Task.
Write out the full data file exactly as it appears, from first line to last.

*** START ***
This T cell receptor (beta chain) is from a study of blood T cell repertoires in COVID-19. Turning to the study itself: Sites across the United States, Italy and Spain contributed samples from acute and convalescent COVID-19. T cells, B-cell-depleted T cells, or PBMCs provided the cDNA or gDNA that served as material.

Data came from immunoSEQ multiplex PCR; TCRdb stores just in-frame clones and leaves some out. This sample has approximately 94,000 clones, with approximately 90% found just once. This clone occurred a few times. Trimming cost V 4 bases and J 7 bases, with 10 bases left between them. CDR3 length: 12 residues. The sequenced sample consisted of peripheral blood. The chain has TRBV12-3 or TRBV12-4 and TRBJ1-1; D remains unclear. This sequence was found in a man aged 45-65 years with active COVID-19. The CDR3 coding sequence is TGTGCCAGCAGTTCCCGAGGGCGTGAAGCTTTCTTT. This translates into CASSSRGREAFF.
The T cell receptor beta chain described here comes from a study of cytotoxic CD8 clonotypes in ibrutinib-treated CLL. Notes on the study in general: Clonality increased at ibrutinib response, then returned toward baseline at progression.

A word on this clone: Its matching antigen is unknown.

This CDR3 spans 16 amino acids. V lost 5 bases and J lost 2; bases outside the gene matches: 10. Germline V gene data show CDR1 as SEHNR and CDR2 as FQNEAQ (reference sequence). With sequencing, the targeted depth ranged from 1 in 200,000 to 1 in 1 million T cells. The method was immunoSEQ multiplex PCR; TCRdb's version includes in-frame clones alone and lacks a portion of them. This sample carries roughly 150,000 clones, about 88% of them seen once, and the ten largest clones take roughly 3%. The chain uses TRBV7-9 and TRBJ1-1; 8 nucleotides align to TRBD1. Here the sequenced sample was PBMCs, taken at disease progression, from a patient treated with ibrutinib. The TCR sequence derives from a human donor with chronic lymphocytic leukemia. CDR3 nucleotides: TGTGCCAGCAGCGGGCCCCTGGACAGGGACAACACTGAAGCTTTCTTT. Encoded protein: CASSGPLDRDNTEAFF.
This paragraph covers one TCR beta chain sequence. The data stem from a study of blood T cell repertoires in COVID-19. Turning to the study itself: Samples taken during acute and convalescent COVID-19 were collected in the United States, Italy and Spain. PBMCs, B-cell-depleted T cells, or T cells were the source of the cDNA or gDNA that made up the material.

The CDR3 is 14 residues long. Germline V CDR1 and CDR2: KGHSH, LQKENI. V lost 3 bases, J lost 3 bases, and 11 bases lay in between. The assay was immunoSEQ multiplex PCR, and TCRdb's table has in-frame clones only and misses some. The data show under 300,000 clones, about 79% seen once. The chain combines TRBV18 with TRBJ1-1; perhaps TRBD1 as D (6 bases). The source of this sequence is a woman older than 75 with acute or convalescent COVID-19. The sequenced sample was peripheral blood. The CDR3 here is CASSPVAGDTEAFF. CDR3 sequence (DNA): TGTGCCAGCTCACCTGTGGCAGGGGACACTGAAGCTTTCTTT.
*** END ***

This T cell receptor (beta chain) is from a study of blood T cell repertoires in COVID-19. Turning to the study itself: Sites across the United States, Italy and Spain contributed samples from acute and convalescent COVID-19. T cells, B-cell-depleted T cells, or PBMCs provided the cDNA or gDNA that served as material.

Data came from immunoSEQ multiplex PCR; TCRdb stores just in-frame clones and leaves some out. This sample has approximately 94,000 clones, with approximately 90% found just once. This clone occurred a few times. Trimming cost V 4 bases and J 7 bases, with 10 bases left between them. CDR3 length: 12 residues. The sequenced sample consisted of peripheral blood. The chain has TRBV12-3 or TRBV12-4 and TRBJ1-1; D remains unclear. This sequence was found in a man aged 45-65 years with active COVID-19. The CDR3 coding sequence is TGTGCCAGCAGTTCCCGAGGGCGTGAAGCTTTCTTT. This translates into CASSSRGREAFF.
The T cell receptor beta chain described here comes from a study of cytotoxic CD8 clonotypes in ibrutinib-treated CLL. Notes on the study in general: Clonality increased at ibrutinib response, then returned toward baseline at progression.

A word on this clone: Its matching antigen is unknown.

This CDR3 spans 16 amino acids. V lost 5 bases and J lost 2; bases outside the gene matches: 10. Germline V gene data show CDR1 as SEHNR and CDR2 as FQNEAQ (reference sequence). With sequencing, the targeted depth ranged from 1 in 200,000 to 1 in 1 million T cells. The method was immunoSEQ multiplex PCR; TCRdb's version includes in-frame clones alone and lacks a portion of them. This sample carries roughly 150,000 clones, about 88% of them seen once, and the ten largest clones take roughly 3%. The chain uses TRBV7-9 and TRBJ1-1; 8 nucleotides align to TRBD1. Here the sequenced sample was PBMCs, taken at disease progression, from a patient treated with ibrutinib. The TCR sequence derives from a human donor with chronic lymphocytic leukemia. CDR3 nucleotides: TGTGCCAGCAGCGGGCCCCTGGACAGGGACAACACTGAAGCTTTCTTT. Encoded protein: CASSGPLDRDNTEAFF.
This paragraph covers one TCR beta chain sequence. The data stem from a study of blood T cell repertoires in COVID-19. Turning to the study itself: Samples taken during acute and convalescent COVID-19 were collected in the United States, Italy and Spain. PBMCs, B-cell-depleted T cells, or T cells were the source of the cDNA or gDNA that made up the material.

The CDR3 is 14 residues long. Germline V CDR1 and CDR2: KGHSH, LQKENI. V lost 3 bases, J lost 3 bases, and 11 bases lay in between. The assay was immunoSEQ multiplex PCR, and TCRdb's table has in-frame clones only and misses some. The data show under 300,000 clones, about 79% seen once. The chain combines TRBV18 with TRBJ1-1; perhaps TRBD1 as D (6 bases). The source of this sequence is a woman older than 75 with acute or convalescent COVID-19. The sequenced sample was peripheral blood. The CDR3 here is CASSPVAGDTEAFF. CDR3 sequence (DNA): TGTGCCAGCTCACCTGTGGCAGGGGACACTGAAGCTTTCTTT.